Ancient Roman basilicas, apses, and early Christian architecture

An apse at the Canopus, Hadrian’s Villa. Not my photo. Mine’s still on my camera.

Today I visited Hadrian’s ‘Villa’ near Tivoli — an easily bussable distance from Rome. As I walked around, one of the many thoughts that struck me was the similarities between Roman architecture and early Christian architecture — the architecture of the West to the end of Romanesque (which simply became Renaissance in Italy, consciously looking for classical models) and the East for a lot longer.

It is my contention that these architectural styles are not borrowed from ancient ‘pagan’ cult but from domestic, public, and commercial architecture first and foremost. Ancient Christians were very wary of their polytheist neighbours, their spaces, and their cultic practices well beyond Constantine (contrary to what some people will try to tell you).

Sant'Agnese Fuori le Mura, Apse
Sant’Agnese Fuori le Mura, Apse

To return to Hadrian’s Villa, then. Many rooms and buildings at Hadrian’s Villa  come fully equipped with apses — semi-cylindrical ends of rooms with semi-domes at their tops. The apse is a common feature of most churches within a certain period. It persists into the Gothic and beyond. Sant’Agnese, a seventh-century basilica in Rome, has a nice apse.

And that word — basilica. This is a Roman word, and not one related to religio. In contemporary church-building lingo, it refers to a Roman Catholilc church that has been all blessed up by the Pope. In ancient Rome, it referred to a large, covered building used for conducted business, originally based on a building seen by M Porcius Cato the Elder whilst abroad called a basilike — a royal building.

The basilica was a lawcourt and place of commerce and enterprise, not a temple. Also, it had an apse where the magistrates would sit to listen to people’s entreaties. This, in fact, is not unlike the original function of a Christian apse, where the bishop would sit in the middle flanked by his presbyters — today, you are likely only to see a painting of concelebrating bishops.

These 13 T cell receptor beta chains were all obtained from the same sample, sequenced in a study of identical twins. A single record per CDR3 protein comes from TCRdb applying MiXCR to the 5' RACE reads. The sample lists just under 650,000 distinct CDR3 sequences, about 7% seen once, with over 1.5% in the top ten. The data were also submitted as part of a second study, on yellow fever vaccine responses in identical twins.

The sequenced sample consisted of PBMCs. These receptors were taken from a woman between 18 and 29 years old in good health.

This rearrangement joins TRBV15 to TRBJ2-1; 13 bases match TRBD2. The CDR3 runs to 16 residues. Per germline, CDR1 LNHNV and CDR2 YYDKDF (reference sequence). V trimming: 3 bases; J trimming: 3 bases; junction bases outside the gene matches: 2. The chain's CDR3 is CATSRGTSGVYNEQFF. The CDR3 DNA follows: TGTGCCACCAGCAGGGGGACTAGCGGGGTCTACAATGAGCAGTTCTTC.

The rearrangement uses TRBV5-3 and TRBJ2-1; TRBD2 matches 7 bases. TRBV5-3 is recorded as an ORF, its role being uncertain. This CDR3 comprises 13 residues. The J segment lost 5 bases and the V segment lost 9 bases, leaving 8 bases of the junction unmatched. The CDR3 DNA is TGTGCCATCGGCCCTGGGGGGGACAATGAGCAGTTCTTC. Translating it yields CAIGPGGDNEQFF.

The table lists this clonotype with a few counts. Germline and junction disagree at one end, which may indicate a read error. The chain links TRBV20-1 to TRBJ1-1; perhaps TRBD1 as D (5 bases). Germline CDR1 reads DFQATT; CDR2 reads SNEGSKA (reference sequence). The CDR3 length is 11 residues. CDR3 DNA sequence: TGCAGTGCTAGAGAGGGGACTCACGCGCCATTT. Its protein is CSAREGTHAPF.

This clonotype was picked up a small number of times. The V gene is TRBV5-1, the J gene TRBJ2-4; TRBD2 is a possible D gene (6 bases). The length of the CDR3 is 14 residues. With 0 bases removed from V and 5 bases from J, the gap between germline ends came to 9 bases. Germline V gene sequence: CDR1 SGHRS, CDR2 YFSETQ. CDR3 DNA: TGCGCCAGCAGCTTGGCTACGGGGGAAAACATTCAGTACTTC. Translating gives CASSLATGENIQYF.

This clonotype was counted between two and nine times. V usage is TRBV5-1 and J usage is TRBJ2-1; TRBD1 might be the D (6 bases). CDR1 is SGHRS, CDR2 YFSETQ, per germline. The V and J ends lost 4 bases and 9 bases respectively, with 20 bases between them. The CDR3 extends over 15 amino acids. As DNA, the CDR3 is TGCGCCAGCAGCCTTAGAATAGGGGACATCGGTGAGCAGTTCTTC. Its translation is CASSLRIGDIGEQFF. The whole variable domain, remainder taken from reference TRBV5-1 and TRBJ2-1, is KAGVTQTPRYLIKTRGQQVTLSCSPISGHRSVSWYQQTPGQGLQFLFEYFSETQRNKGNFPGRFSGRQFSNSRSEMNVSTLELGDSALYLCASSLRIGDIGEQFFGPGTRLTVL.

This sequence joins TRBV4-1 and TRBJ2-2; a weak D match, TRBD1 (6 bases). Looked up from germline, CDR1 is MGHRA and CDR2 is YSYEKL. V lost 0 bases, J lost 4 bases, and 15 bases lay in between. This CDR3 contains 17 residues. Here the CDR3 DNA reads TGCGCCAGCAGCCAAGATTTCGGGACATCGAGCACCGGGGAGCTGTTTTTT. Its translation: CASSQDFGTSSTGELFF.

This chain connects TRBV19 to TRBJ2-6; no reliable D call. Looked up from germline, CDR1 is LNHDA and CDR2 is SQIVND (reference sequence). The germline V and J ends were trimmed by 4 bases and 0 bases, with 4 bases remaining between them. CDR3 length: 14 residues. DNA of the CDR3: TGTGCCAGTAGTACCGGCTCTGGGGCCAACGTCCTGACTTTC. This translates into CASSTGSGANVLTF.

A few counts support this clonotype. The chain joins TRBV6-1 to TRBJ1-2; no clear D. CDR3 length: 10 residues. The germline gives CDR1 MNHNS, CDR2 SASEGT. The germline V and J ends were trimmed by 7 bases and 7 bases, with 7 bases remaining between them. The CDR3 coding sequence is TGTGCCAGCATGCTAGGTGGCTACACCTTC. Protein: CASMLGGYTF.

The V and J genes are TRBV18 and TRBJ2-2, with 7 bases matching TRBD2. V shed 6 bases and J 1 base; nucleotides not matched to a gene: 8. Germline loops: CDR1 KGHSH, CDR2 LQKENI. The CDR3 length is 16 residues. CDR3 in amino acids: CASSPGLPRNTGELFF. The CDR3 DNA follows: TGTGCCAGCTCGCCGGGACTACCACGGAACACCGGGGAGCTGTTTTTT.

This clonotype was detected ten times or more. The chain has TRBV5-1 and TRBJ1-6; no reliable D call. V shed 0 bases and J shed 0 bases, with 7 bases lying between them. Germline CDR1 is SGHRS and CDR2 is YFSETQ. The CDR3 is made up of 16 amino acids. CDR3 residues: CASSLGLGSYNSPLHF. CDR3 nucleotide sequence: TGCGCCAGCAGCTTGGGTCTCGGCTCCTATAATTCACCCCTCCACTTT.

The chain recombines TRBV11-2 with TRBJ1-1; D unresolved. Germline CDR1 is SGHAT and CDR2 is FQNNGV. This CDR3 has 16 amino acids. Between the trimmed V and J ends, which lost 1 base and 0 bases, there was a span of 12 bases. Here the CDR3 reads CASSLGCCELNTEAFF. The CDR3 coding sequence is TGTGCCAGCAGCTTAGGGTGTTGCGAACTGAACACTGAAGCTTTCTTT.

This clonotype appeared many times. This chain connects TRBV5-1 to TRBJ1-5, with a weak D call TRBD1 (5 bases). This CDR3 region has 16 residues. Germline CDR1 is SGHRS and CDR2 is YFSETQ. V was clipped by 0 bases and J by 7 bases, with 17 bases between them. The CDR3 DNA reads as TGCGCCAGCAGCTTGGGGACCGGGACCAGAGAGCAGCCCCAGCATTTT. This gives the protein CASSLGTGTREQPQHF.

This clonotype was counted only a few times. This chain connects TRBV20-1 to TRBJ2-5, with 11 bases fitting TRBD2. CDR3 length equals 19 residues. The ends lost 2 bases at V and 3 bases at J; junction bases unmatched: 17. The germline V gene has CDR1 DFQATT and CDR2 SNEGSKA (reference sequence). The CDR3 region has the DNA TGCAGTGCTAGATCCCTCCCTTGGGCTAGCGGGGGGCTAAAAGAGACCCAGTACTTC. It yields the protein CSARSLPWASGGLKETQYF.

Besides having an apse, the floor plan of a basilica, such as the fourth-century Basilica of Maxentius, Rome, demonstrates the indebtedness of the Christian basilica to its secular forebear.

In the fourth century, Christians begin building churches in the form of basilicas, apses and all. The earliest, Basilica Constantiana, is now San Giovanni in Laterano — technically Rome’s cathedral. I’ve not visited it, but it was built in the fourth century under Constantine; much of that early architecture, I understand, is obscured by its mediaeval redecorating. The other major Roman basilica of the period is Old St Peter’s, remains of which are visible beneath — you guessed it — St Peter’s.* These Roman basilicas set the stage for centuries of basilica building to come.

Why do Christians adopt this form? Why do they take on this and many other features of ancient Roman architecture — columns and round arches and domes and niches for statues and on and on? Is it that wicked heresy of ‘Constantinianism’ destroying the pure churches that once met in houses?

Well, given the frescoes at Dura Europos and the Catacombs, as well as the sheer size of some of these ‘house’ churches, I do not think that they went reluctantly to basilicas.

The basilica was adopted because it is eminently practical. It is suited to Christian liturgical functions — basically as we know them since at least the late first century. The apse, besides any practical function, helps set out that side of the building as a focus. Adding a mosaic only helps — as with all the other embellishments, such as fancy capitals.

Just as Augustine put his secular rhetorical training into Christian service, so the architects of the age put their secular architectural training into Christian service.

*Maybe Constantinian, maybe Constantian. I have no dog in that fight.

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